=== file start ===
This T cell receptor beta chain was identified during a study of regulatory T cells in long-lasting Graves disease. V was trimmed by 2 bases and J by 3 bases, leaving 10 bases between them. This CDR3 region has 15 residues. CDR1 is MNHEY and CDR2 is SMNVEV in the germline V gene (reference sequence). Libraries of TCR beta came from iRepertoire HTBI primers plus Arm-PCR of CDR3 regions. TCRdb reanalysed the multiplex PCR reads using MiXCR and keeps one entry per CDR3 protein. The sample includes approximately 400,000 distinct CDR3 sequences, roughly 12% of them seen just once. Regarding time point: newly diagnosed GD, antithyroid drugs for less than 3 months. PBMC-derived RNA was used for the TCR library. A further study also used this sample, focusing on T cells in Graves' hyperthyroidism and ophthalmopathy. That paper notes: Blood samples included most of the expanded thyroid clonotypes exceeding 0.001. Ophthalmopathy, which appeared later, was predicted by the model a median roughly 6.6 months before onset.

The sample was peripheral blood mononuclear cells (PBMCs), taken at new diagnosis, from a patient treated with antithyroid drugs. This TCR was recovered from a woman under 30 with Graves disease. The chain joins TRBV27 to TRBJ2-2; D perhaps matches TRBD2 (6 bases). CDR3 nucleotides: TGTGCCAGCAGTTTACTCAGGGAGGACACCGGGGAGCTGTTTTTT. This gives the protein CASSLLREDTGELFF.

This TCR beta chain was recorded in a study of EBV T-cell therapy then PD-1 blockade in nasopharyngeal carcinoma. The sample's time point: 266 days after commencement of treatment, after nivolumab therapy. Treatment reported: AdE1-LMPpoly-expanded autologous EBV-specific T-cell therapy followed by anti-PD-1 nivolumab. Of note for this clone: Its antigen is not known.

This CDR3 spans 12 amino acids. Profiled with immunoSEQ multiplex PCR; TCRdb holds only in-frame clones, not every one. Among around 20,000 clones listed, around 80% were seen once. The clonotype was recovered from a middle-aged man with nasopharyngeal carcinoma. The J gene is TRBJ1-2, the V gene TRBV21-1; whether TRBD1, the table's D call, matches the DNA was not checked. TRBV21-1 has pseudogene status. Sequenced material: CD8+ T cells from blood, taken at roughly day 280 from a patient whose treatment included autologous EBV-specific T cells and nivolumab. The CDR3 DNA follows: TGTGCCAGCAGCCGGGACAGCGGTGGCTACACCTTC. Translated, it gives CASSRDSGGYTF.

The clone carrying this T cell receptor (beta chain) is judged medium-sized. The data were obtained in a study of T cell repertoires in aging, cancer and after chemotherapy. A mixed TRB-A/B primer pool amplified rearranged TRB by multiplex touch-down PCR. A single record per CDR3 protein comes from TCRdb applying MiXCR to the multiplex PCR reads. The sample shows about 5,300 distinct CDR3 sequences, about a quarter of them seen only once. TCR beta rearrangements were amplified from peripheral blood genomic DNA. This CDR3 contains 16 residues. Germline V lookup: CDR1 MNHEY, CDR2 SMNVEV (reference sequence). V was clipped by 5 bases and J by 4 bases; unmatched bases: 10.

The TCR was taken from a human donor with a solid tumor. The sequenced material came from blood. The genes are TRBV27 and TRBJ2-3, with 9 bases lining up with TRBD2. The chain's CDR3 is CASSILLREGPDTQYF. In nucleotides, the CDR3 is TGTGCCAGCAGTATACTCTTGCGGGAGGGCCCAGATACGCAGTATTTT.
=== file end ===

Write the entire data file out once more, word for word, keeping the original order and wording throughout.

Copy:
This T cell receptor beta chain was identified during a study of regulatory T cells in long-lasting Graves disease. V was trimmed by 2 bases and J by 3 bases, leaving 10 bases between them. This CDR3 region has 15 residues. CDR1 is MNHEY and CDR2 is SMNVEV in the germline V gene (reference sequence). Libraries of TCR beta came from iRepertoire HTBI primers plus Arm-PCR of CDR3 regions. TCRdb reanalysed the multiplex PCR reads using MiXCR and keeps one entry per CDR3 protein. The sample includes approximately 400,000 distinct CDR3 sequences, roughly 12% of them seen just once. Regarding time point: newly diagnosed GD, antithyroid drugs for less than 3 months. PBMC-derived RNA was used for the TCR library. A further study also used this sample, focusing on T cells in Graves' hyperthyroidism and ophthalmopathy. That paper notes: Blood samples included most of the expanded thyroid clonotypes exceeding 0.001. Ophthalmopathy, which appeared later, was predicted by the model a median roughly 6.6 months before onset.

The sample was peripheral blood mononuclear cells (PBMCs), taken at new diagnosis, from a patient treated with antithyroid drugs. This TCR was recovered from a woman under 30 with Graves disease. The chain joins TRBV27 to TRBJ2-2; D perhaps matches TRBD2 (6 bases). CDR3 nucleotides: TGTGCCAGCAGTTTACTCAGGGAGGACACCGGGGAGCTGTTTTTT. This gives the protein CASSLLREDTGELFF.

This TCR beta chain was recorded in a study of EBV T-cell therapy then PD-1 blockade in nasopharyngeal carcinoma. The sample's time point: 266 days after commencement of treatment, after nivolumab therapy. Treatment reported: AdE1-LMPpoly-expanded autologous EBV-specific T-cell therapy followed by anti-PD-1 nivolumab. Of note for this clone: Its antigen is not known.

This CDR3 spans 12 amino acids. Profiled with immunoSEQ multiplex PCR; TCRdb holds only in-frame clones, not every one. Among around 20,000 clones listed, around 80% were seen once. The clonotype was recovered from a middle-aged man with nasopharyngeal carcinoma. The J gene is TRBJ1-2, the V gene TRBV21-1; whether TRBD1, the table's D call, matches the DNA was not checked. TRBV21-1 has pseudogene status. Sequenced material: CD8+ T cells from blood, taken at roughly day 280 from a patient whose treatment included autologous EBV-specific T cells and nivolumab. The CDR3 DNA follows: TGTGCCAGCAGCCGGGACAGCGGTGGCTACACCTTC. Translated, it gives CASSRDSGGYTF.

The clone carrying this T cell receptor (beta chain) is judged medium-sized. The data were obtained in a study of T cell repertoires in aging, cancer and after chemotherapy. A mixed TRB-A/B primer pool amplified rearranged TRB by multiplex touch-down PCR. A single record per CDR3 protein comes from TCRdb applying MiXCR to the multiplex PCR reads. The sample shows about 5,300 distinct CDR3 sequences, about a quarter of them seen only once. TCR beta rearrangements were amplified from peripheral blood genomic DNA. This CDR3 contains 16 residues. Germline V lookup: CDR1 MNHEY, CDR2 SMNVEV (reference sequence). V was clipped by 5 bases and J by 4 bases; unmatched bases: 10.

The TCR was taken from a human donor with a solid tumor. The sequenced material came from blood. The genes are TRBV27 and TRBJ2-3, with 9 bases lining up with TRBD2. The chain's CDR3 is CASSILLREGPDTQYF. In nucleotides, the CDR3 is TGTGCCAGCAGTATACTCTTGCGGGAGGGCCCAGATACGCAGTATTTT.